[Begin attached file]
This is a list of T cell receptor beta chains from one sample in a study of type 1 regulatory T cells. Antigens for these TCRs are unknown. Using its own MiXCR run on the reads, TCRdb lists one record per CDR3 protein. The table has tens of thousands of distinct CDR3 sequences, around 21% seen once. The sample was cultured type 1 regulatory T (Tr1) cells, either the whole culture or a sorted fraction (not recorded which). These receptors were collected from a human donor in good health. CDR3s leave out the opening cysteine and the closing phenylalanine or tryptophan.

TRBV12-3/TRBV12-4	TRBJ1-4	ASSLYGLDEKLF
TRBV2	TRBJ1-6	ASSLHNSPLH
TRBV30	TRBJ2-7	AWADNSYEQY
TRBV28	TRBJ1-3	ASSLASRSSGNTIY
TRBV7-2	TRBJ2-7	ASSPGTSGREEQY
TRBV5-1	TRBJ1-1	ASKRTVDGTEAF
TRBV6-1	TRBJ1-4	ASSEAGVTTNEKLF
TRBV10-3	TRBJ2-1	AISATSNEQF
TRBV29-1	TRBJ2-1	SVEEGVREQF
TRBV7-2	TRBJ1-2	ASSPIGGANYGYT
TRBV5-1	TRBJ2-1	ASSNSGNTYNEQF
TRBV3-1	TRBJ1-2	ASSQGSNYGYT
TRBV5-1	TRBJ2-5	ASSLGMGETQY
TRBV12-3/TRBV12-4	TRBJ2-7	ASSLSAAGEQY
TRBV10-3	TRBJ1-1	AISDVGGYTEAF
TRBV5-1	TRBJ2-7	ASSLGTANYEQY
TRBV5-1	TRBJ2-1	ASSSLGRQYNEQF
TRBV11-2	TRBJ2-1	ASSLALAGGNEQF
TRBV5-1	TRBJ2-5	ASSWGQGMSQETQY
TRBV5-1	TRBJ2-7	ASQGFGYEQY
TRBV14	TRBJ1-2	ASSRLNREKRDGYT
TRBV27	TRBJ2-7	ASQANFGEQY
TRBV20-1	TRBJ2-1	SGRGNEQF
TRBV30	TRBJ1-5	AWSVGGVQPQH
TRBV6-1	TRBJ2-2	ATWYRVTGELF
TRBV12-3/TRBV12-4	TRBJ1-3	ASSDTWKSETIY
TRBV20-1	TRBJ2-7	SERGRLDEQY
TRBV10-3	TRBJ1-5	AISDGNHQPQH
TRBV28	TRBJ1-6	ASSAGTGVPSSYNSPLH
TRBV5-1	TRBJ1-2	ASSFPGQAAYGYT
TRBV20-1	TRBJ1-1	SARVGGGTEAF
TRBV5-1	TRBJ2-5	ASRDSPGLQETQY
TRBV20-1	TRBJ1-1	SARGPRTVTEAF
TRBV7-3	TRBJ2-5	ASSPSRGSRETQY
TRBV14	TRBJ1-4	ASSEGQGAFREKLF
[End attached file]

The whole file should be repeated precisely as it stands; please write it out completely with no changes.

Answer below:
This is a list of T cell receptor beta chains from one sample in a study of type 1 regulatory T cells. Antigens for these TCRs are unknown. Using its own MiXCR run on the reads, TCRdb lists one record per CDR3 protein. The table has tens of thousands of distinct CDR3 sequences, around 21% seen once. The sample was cultured type 1 regulatory T (Tr1) cells, either the whole culture or a sorted fraction (not recorded which). These receptors were collected from a human donor in good health. CDR3s leave out the opening cysteine and the closing phenylalanine or tryptophan.

TRBV12-3/TRBV12-4	TRBJ1-4	ASSLYGLDEKLF
TRBV2	TRBJ1-6	ASSLHNSPLH
TRBV30	TRBJ2-7	AWADNSYEQY
TRBV28	TRBJ1-3	ASSLASRSSGNTIY
TRBV7-2	TRBJ2-7	ASSPGTSGREEQY
TRBV5-1	TRBJ1-1	ASKRTVDGTEAF
TRBV6-1	TRBJ1-4	ASSEAGVTTNEKLF
TRBV10-3	TRBJ2-1	AISATSNEQF
TRBV29-1	TRBJ2-1	SVEEGVREQF
TRBV7-2	TRBJ1-2	ASSPIGGANYGYT
TRBV5-1	TRBJ2-1	ASSNSGNTYNEQF
TRBV3-1	TRBJ1-2	ASSQGSNYGYT
TRBV5-1	TRBJ2-5	ASSLGMGETQY
TRBV12-3/TRBV12-4	TRBJ2-7	ASSLSAAGEQY
TRBV10-3	TRBJ1-1	AISDVGGYTEAF
TRBV5-1	TRBJ2-7	ASSLGTANYEQY
TRBV5-1	TRBJ2-1	ASSSLGRQYNEQF
TRBV11-2	TRBJ2-1	ASSLALAGGNEQF
TRBV5-1	TRBJ2-5	ASSWGQGMSQETQY
TRBV5-1	TRBJ2-7	ASQGFGYEQY
TRBV14	TRBJ1-2	ASSRLNREKRDGYT
TRBV27	TRBJ2-7	ASQANFGEQY
TRBV20-1	TRBJ2-1	SGRGNEQF
TRBV30	TRBJ1-5	AWSVGGVQPQH
TRBV6-1	TRBJ2-2	ATWYRVTGELF
TRBV12-3/TRBV12-4	TRBJ1-3	ASSDTWKSETIY
TRBV20-1	TRBJ2-7	SERGRLDEQY
TRBV10-3	TRBJ1-5	AISDGNHQPQH
TRBV28	TRBJ1-6	ASSAGTGVPSSYNSPLH
TRBV5-1	TRBJ1-2	ASSFPGQAAYGYT
TRBV20-1	TRBJ1-1	SARVGGGTEAF
TRBV5-1	TRBJ2-5	ASRDSPGLQETQY
TRBV20-1	TRBJ1-1	SARGPRTVTEAF
TRBV7-3	TRBJ2-5	ASSPSRGSRETQY
TRBV14	TRBJ1-4	ASSEGQGAFREKLF